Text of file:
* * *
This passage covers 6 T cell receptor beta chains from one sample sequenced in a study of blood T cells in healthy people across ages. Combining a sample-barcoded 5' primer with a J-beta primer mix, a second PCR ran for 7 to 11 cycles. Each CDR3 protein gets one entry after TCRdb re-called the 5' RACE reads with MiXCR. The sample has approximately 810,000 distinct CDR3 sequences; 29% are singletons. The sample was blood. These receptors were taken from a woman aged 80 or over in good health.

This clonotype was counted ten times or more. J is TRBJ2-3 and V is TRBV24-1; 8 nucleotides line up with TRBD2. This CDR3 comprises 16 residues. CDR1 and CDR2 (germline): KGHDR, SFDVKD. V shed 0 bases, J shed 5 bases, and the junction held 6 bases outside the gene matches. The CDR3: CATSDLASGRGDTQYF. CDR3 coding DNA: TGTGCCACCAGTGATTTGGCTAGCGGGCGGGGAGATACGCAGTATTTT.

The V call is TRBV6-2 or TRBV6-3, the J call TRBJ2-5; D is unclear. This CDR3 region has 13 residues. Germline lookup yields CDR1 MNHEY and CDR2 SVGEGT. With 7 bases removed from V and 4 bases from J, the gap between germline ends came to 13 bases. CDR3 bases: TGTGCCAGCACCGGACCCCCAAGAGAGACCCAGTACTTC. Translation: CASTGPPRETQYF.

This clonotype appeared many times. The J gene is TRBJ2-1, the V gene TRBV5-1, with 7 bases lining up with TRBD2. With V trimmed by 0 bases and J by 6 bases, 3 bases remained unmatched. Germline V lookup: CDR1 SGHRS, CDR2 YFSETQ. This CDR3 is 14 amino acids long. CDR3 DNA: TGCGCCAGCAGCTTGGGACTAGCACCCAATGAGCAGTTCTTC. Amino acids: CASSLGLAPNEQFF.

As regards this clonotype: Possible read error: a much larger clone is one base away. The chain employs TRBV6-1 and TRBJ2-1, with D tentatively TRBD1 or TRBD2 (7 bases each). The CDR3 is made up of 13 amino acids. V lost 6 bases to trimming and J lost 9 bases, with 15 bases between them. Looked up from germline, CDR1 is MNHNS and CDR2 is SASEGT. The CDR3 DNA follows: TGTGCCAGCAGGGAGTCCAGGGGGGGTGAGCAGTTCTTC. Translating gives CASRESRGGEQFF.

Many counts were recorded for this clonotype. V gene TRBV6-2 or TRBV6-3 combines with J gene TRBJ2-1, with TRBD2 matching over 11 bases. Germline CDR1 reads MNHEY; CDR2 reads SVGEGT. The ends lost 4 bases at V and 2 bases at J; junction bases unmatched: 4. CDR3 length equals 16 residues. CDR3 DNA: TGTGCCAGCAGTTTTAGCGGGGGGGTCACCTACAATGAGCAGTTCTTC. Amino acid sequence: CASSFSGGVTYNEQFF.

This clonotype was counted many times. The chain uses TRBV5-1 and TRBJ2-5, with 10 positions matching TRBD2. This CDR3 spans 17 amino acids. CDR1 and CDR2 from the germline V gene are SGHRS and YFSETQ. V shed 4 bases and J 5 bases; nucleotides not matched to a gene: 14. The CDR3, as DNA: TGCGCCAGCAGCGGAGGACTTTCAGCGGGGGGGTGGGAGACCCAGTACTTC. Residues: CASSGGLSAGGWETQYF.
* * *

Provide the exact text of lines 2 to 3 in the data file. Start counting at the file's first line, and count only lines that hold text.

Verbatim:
This clonotype was counted ten times or more. J is TRBJ2-3 and V is TRBV24-1; 8 nucleotides line up with TRBD2. This CDR3 comprises 16 residues. CDR1 and CDR2 (germline): KGHDR, SFDVKD. V shed 0 bases, J shed 5 bases, and the junction held 6 bases outside the gene matches. The CDR3: CATSDLASGRGDTQYF. CDR3 coding DNA: TGTGCCACCAGTGATTTGGCTAGCGGGCGGGGAGATACGCAGTATTTT.

The V call is TRBV6-2 or TRBV6-3, the J call TRBJ2-5; D is unclear. This CDR3 region has 13 residues. Germline lookup yields CDR1 MNHEY and CDR2 SVGEGT. With 7 bases removed from V and 4 bases from J, the gap between germline ends came to 13 bases. CDR3 bases: TGTGCCAGCACCGGACCCCCAAGAGAGACCCAGTACTTC. Translation: CASTGPPRETQYF.